Here is my table of Results. I quickly did some quick simulations.NT NSIM Euler A.Amin1 10^6 3.94247 4.05782 10^6 3.98663 4.07155 10^6 4.04323 4.078810 10^6 4.05666 4.0746320 10^6 4.06806 4.0765950 10^6 4.07302 4.07637100 10^6 4.0691 4.0707Exact answer suggested by Daniel is 4.07326. We can see that both methods have enough monte carlo variance. Only NT=2 can get my method in the approximate right territory while it takes NT=50 for the standard Euler. This is just a quick observation from the above table. I did not do anything special and used matlab's own random number generator. I am sure that going to higher level will be far better in accuracy but we have to take all the terms to higher level and selectively taking one term from the higher level (like I earlier naiively did) will introduce biases unless somebody has done special analysis for an SDE.
 
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savr
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Breakthrough in the theory of stochastic differential equations and their simulation

May 11th, 2016, 8:22 am

Could you please explain in words the difference between your new method and the "Strong Taylor Approximations" presented, for example, in slides 6-7 of http://www.damtp.cam.ac.uk/user/na/FoCM ... loeden.pdf ?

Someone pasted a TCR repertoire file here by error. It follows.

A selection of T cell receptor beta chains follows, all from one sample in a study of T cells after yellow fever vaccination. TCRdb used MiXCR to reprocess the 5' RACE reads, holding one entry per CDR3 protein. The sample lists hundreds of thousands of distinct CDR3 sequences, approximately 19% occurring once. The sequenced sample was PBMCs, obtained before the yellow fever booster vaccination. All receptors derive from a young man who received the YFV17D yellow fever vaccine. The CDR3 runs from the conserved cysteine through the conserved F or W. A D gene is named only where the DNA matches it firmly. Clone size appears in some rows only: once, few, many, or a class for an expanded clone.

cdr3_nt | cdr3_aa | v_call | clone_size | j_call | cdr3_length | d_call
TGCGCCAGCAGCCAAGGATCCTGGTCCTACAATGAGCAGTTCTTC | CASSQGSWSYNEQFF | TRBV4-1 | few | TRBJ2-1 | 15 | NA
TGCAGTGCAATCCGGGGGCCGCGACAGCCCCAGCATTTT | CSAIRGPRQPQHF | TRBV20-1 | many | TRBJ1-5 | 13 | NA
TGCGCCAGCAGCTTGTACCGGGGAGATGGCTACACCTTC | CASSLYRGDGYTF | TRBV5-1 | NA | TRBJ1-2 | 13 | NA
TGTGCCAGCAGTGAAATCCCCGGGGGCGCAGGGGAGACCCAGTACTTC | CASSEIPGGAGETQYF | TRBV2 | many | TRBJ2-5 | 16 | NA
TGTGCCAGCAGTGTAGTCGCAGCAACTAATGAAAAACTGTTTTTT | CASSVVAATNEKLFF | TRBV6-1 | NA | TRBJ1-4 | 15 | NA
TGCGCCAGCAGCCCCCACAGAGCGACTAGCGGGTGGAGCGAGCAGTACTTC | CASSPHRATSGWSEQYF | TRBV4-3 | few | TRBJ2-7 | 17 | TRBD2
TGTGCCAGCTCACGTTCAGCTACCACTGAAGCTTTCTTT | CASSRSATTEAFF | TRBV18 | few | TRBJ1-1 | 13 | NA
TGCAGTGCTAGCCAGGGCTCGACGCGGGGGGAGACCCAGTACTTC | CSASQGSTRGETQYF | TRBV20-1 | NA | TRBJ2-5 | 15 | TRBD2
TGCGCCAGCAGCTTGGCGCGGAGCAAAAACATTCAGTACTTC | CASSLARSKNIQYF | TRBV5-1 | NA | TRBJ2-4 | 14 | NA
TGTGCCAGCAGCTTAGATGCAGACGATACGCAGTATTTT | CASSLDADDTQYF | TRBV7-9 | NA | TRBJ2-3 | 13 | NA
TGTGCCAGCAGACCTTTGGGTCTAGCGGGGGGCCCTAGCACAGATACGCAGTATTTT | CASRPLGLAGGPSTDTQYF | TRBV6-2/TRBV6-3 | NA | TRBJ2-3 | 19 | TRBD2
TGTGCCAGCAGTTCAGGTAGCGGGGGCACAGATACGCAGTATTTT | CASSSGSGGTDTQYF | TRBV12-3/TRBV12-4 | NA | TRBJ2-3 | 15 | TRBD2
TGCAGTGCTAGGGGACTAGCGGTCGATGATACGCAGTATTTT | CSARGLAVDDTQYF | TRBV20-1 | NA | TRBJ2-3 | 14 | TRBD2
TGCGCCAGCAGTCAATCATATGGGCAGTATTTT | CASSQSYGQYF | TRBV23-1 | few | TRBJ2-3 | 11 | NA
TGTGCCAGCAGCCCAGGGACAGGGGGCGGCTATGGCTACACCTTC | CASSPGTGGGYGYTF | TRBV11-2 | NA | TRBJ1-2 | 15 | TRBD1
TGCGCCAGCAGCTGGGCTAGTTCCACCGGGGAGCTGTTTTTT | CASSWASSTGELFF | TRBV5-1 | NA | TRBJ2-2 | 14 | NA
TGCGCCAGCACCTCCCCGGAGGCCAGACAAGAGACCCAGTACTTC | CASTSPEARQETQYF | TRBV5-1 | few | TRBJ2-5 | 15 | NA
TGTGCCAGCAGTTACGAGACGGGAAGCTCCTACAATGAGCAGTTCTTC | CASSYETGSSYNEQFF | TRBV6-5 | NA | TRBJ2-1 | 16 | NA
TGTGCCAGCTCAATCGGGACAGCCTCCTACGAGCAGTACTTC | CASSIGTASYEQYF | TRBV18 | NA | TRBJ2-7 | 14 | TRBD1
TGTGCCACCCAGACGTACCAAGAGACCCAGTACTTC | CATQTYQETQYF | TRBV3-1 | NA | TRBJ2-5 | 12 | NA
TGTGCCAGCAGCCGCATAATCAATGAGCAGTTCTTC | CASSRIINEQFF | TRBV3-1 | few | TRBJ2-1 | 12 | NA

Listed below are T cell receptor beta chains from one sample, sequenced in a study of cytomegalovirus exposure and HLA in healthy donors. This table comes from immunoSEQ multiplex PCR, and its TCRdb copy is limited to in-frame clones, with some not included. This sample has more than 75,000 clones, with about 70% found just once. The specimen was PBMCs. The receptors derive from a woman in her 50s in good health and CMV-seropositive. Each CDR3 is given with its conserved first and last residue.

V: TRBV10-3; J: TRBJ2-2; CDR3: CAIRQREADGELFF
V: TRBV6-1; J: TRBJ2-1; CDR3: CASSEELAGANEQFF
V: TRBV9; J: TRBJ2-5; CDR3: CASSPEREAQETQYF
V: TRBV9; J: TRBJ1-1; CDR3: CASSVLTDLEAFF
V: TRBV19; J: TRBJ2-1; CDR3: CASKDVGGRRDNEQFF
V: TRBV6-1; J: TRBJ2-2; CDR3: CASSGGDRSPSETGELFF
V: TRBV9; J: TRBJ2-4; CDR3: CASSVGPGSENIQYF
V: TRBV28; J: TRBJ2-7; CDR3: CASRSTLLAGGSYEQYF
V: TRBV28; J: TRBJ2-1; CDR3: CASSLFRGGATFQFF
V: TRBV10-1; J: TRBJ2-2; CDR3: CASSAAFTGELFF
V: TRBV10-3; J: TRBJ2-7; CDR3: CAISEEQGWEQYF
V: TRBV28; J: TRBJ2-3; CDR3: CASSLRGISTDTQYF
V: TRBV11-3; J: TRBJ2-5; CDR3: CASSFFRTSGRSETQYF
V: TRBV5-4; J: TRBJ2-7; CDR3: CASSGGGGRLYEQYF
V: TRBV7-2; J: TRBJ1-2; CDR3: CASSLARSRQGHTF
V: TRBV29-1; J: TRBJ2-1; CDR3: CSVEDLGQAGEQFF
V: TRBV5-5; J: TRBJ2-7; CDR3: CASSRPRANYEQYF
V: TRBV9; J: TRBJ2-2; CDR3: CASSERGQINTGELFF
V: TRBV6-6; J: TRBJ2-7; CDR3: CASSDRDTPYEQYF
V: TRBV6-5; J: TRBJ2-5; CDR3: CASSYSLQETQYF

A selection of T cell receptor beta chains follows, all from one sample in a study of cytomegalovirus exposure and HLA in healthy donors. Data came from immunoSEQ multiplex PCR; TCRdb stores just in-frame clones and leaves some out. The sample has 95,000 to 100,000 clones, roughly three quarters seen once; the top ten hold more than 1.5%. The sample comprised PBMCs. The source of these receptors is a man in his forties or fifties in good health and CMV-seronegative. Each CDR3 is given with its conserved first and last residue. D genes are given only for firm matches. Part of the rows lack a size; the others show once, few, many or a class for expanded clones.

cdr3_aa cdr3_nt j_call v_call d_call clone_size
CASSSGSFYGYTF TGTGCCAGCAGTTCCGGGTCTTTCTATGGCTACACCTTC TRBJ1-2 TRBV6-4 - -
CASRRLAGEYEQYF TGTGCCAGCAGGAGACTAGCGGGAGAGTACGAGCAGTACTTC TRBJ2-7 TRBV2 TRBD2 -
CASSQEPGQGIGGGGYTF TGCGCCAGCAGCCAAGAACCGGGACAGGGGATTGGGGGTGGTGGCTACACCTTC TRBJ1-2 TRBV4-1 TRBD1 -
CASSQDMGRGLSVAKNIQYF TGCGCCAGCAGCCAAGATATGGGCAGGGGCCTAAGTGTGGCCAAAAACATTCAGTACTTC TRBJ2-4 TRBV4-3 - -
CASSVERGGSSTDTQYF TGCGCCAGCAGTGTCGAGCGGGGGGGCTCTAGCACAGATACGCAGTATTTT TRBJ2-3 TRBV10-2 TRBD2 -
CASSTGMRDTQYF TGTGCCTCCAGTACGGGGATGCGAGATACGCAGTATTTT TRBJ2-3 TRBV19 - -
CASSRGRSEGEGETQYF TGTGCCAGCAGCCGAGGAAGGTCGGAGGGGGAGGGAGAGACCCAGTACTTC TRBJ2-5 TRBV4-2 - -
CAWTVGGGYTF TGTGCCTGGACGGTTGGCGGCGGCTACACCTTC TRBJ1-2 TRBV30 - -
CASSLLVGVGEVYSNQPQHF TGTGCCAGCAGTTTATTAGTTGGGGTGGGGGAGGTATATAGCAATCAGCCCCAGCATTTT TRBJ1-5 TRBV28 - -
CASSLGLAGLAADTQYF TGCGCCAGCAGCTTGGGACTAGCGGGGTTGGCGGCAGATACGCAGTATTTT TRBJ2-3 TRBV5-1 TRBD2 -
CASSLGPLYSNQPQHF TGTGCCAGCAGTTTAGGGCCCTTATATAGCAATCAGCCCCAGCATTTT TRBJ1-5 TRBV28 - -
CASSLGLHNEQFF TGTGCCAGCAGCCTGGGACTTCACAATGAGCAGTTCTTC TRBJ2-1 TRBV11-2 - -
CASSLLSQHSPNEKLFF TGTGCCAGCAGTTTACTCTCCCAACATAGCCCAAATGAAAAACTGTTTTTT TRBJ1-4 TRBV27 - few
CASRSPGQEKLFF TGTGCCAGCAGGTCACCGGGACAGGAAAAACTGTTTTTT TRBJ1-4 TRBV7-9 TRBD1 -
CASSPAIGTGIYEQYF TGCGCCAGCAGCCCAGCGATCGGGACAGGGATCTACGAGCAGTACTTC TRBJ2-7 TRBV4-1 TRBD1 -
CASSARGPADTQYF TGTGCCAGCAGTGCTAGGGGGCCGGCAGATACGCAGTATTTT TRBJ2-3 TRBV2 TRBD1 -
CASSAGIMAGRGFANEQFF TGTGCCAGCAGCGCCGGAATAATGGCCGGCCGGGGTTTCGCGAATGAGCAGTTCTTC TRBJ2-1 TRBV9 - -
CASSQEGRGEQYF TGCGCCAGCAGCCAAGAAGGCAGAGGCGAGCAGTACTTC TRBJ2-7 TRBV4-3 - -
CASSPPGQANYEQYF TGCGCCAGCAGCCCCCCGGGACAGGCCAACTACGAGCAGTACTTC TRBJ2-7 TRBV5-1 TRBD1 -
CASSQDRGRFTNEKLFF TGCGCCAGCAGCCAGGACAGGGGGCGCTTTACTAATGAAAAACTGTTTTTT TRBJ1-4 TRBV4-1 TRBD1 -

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Cuchulainn
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Breakthrough in the theory of stochastic differential equations and their simulation

May 11th, 2016, 9:20 am

QuoteOriginally posted by: savrCould you please explain in words the difference between your new method and the "Strong Taylor Approximations" presented, for example, in slides 6-7 of http://www.damtp.cam.ac.uk/user/na/FoCM ... loeden.pdf ?Looking at the two schemes produced by Ahsan the terms look like Hermite polynomial chaos expansion. So, it must be the relationship between Wienr integrals and Hermite polynomials(?) (due to K. Ito?) I am beginning to see the rationale behind his scheme, slowly.